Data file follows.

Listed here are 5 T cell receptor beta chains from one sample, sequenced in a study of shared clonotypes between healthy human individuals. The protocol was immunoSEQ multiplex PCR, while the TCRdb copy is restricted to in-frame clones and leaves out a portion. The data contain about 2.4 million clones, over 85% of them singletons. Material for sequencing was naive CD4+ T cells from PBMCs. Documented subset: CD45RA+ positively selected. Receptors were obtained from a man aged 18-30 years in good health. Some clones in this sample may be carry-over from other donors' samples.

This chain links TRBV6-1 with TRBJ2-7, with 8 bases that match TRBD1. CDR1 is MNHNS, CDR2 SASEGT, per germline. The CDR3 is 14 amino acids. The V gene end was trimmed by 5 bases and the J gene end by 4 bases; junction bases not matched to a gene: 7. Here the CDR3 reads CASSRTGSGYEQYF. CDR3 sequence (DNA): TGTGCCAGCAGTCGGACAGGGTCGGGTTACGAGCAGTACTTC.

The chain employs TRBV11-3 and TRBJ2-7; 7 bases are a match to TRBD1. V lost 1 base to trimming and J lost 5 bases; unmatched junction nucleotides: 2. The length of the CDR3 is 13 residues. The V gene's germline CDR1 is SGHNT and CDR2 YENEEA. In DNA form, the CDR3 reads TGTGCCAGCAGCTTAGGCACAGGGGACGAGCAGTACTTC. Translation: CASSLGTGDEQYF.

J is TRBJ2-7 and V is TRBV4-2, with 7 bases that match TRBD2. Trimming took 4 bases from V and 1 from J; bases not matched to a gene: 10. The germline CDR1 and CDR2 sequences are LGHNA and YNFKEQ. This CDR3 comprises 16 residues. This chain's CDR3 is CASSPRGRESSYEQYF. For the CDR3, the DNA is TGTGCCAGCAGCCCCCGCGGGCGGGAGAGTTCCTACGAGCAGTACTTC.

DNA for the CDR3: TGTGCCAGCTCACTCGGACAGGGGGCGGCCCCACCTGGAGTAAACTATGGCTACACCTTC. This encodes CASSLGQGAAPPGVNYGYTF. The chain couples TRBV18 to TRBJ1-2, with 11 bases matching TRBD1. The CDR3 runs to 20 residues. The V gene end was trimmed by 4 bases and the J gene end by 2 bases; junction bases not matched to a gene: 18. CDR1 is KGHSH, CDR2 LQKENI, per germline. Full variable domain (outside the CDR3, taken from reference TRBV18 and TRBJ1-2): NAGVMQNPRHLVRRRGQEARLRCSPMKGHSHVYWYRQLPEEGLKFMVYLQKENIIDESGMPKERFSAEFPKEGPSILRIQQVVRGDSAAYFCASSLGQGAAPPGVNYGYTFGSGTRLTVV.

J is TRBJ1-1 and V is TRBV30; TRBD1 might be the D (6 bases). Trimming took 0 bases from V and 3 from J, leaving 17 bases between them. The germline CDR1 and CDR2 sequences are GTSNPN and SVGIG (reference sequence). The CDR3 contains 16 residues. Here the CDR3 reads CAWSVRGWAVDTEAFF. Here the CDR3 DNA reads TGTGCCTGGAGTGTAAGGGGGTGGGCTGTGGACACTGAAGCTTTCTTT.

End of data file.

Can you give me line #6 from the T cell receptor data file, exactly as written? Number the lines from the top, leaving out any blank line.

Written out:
J is TRBJ1-1 and V is TRBV30; TRBD1 might be the D (6 bases). Trimming took 0 bases from V and 3 from J, leaving 17 bases between them. The germline CDR1 and CDR2 sequences are GTSNPN and SVGIG (reference sequence). The CDR3 contains 16 residues. Here the CDR3 reads CAWSVRGWAVDTEAFF. Here the CDR3 DNA reads TGTGCCTGGAGTGTAAGGGGGTGGGCTGTGGACACTGAAGCTTTCTTT.